New tools for citizen science


A 'citizen scientist' in action, using the iNaturalist app to input data.
A 'citizen scientist' in action, using the iNaturalist app to input data.

‘Citizen scientists’, amateurs or members of the public who voluntarily engage in scientific work already contribute a great deal to environmental science, but they have the potential to do much more for regional and global assessments of biodiversity, says a study published in the journal Biological Conservation (3 November).

“We have seen a wide range of participants being able to make really important contributions, including student groups and local community members,” notes Mark Chandler, lead author of the study [Contribution of citizen science towards international biodiversity monitoring] and director of research at the non-profit Earthwatch Institute, who also identifies several key pathways to tapping citizen scientists’ energies to collect data

For instance, research institutions may work with local communities to help monitor biodiversity on habitats and species that the volunteers care about, such as forests, and species they hunt for food, economic or cultural reasons; the locals often have good knowledge of the diversity where they live.

The use of global apps for electronic devices, such as iNaturalist or eBird, with urban people or groups, park managers and tourists can be promoted to help capture photographic records and species in certain locations.

Support may be extended to local groups and institutions to increase their capacity to develop citizen science programs, says the study. This local support will be essential, it explains, to scaling up local efforts via citizen science portals and data repositories in addition to increased technical expertise. 

The study adds that part of this investment in citizen science may be in a small number of institutions that can help manage, assess and share the data. There are also regional biodiversity observation networks that could be useful.

In order to ensure security and safety, Chandler says, there may be a need to first assess what likely risks occur and set boundaries around no-go areas because of the high risk.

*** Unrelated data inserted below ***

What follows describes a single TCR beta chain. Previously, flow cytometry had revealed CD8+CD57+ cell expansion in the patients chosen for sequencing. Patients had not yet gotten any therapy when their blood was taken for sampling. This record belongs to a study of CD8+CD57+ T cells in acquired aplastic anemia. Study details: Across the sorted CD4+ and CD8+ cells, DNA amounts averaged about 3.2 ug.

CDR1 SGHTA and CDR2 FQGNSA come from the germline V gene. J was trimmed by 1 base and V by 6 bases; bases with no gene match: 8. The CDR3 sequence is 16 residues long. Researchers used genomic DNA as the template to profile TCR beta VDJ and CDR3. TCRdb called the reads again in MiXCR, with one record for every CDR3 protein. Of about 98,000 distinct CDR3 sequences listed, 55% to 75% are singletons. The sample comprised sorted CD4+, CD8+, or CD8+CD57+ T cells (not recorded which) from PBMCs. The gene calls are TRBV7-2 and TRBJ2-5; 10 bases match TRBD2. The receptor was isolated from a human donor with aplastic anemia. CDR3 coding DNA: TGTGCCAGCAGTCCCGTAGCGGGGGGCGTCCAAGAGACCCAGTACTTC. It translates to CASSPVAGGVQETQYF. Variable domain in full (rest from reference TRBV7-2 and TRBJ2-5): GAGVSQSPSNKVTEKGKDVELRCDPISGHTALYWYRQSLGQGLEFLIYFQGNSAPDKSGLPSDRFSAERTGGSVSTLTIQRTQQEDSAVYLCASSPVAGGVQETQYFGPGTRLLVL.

“You also need to have a trained team ready to manage problems should they arise,” he explains. “When the data comes in, it needs to be vetted by a local expert and if the data collectors are willing, shared locally and globally through organisations, such as the Global Biodiversity Information Facility.”

Elisabeth Holland, director of the Pacific Centre for Environment and Sustainable Development in Fiji, says that some countries in the Pacific already have citizen science programs, but that they can be scaled up and expanded across the region.

For instance, in Vanuatu, local community members are collecting precipitation measurements which, if expanded to other countries in the region, would be very useful “because we have a very sparse network of meteorological measurements that help us describe climate change”, says Holland.

“Having a more formalised network would also be useful because it would help collect the data in a single place and would make it more accessible,” Holland tells SciDev.Net. “Ideally, that data then becomes accessible to the community and to the larger world so that so we have the capability of doing metadata analysis and looking for larger regional patterns.”


Mark Chandler and others. Contribution of citizen science towards international biodiversity monitoring (ScienceDirect, 2 November 2016).

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This article was produced by SciDev.Net’s South-East Asia & Pacific desk (Manila, Philippines). It has been republished courtesy of SciDev.Net under its Creative Commons attribution license. Find the original article here.


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